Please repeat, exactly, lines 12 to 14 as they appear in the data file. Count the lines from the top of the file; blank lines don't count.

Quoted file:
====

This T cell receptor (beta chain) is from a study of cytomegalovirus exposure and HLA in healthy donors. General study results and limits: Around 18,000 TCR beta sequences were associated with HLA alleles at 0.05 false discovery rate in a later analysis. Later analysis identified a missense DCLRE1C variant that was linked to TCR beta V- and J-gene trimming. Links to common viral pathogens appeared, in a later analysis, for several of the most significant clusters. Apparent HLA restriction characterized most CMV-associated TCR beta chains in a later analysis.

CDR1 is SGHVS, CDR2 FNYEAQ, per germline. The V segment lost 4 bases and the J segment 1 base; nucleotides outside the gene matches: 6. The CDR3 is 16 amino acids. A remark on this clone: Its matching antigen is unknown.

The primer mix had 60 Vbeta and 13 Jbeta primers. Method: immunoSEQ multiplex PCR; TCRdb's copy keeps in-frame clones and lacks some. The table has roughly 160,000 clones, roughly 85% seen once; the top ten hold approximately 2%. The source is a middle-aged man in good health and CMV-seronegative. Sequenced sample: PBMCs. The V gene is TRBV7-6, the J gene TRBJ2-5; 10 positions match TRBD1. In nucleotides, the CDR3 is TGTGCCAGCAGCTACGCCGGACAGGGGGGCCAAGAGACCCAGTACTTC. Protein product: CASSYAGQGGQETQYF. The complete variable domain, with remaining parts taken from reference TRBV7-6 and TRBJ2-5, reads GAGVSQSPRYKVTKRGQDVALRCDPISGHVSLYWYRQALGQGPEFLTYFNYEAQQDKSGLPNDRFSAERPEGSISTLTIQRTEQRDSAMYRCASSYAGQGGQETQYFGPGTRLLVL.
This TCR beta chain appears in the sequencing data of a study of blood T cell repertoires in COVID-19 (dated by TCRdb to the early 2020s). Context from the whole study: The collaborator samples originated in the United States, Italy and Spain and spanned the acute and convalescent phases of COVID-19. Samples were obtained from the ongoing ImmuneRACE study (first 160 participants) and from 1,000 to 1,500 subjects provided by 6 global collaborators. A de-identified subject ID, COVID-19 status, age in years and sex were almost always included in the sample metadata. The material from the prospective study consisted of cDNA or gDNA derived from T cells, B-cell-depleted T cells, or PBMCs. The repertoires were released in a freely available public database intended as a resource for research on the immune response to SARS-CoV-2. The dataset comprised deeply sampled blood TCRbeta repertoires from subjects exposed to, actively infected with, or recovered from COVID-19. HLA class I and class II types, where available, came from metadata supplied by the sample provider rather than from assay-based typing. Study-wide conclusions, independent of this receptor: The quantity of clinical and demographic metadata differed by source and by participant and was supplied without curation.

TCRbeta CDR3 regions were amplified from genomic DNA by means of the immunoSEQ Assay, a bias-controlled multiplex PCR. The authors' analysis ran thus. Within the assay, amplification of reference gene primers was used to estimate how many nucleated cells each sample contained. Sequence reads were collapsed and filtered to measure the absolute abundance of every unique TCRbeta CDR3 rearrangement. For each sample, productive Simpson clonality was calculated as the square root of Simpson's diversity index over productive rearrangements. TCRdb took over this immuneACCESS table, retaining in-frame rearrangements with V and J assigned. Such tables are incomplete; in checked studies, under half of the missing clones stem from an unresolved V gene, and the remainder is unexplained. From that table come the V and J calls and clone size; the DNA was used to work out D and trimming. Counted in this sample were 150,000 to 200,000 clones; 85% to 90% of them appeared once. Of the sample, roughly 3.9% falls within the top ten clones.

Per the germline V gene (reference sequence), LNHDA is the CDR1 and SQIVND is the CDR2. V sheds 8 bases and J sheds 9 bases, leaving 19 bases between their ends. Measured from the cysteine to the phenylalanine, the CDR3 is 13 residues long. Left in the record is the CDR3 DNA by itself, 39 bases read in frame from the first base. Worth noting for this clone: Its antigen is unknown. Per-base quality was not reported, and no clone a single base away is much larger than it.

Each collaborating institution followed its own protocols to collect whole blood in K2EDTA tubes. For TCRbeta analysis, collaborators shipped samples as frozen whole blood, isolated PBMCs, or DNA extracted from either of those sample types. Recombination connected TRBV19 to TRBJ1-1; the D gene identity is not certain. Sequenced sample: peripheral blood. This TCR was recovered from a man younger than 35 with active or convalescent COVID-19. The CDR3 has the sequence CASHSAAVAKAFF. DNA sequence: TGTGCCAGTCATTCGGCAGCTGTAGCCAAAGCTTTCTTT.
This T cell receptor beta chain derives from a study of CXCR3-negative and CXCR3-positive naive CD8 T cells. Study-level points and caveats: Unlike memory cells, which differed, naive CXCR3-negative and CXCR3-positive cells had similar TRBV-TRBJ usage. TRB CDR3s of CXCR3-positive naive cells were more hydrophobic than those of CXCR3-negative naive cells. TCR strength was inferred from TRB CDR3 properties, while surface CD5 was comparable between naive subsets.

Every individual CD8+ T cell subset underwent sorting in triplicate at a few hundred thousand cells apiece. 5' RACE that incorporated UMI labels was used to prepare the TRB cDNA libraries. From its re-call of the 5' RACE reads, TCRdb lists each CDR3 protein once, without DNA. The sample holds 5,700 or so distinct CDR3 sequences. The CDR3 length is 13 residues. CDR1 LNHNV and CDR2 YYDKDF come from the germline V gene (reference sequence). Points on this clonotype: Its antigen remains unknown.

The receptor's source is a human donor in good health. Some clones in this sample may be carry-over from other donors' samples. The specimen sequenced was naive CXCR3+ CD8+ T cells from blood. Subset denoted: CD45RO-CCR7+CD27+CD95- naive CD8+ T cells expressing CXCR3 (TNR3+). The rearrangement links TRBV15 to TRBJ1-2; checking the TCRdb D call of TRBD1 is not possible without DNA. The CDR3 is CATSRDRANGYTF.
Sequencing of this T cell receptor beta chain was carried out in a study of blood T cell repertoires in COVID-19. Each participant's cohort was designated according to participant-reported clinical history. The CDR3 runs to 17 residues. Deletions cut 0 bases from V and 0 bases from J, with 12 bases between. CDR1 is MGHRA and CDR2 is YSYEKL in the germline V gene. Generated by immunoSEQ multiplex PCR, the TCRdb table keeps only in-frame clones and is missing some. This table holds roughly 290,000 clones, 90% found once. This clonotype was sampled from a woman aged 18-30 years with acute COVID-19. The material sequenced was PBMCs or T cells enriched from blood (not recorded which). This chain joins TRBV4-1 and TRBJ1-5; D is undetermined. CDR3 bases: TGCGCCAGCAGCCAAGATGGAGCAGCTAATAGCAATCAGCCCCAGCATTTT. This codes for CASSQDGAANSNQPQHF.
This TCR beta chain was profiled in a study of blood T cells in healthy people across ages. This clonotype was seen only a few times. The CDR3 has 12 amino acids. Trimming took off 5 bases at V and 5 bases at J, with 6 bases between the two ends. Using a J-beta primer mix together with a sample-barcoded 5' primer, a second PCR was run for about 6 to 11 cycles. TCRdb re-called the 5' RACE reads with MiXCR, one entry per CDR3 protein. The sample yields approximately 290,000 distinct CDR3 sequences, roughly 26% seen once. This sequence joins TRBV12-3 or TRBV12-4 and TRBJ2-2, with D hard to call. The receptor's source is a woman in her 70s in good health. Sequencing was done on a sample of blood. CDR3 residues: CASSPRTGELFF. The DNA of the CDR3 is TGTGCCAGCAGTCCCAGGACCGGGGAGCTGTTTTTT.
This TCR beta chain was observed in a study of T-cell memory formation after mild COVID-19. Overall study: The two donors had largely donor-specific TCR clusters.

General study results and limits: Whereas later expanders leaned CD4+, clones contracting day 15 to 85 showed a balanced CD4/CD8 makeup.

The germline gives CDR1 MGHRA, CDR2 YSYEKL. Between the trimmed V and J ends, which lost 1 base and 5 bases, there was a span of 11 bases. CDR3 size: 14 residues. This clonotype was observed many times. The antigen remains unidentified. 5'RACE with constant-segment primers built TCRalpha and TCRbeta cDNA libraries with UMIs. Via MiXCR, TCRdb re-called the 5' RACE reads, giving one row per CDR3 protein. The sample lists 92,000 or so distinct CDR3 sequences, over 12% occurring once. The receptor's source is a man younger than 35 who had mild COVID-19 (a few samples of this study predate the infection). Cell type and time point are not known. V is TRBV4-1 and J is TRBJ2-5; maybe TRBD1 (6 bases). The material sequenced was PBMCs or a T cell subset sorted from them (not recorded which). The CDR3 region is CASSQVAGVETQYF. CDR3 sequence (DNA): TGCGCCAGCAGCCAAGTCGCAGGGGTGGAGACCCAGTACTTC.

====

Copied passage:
This TCR beta chain was profiled in a study of blood T cells in healthy people across ages. This clonotype was seen only a few times. The CDR3 has 12 amino acids. Trimming took off 5 bases at V and 5 bases at J, with 6 bases between the two ends. Using a J-beta primer mix together with a sample-barcoded 5' primer, a second PCR was run for about 6 to 11 cycles. TCRdb re-called the 5' RACE reads with MiXCR, one entry per CDR3 protein. The sample yields approximately 290,000 distinct CDR3 sequences, roughly 26% seen once. This sequence joins TRBV12-3 or TRBV12-4 and TRBJ2-2, with D hard to call. The receptor's source is a woman in her 70s in good health. Sequencing was done on a sample of blood. CDR3 residues: CASSPRTGELFF. The DNA of the CDR3 is TGTGCCAGCAGTCCCAGGACCGGGGAGCTGTTTTTT.
This TCR beta chain was observed in a study of T-cell memory formation after mild COVID-19. Overall study: The two donors had largely donor-specific TCR clusters.

General study results and limits: Whereas later expanders leaned CD4+, clones contracting day 15 to 85 showed a balanced CD4/CD8 makeup.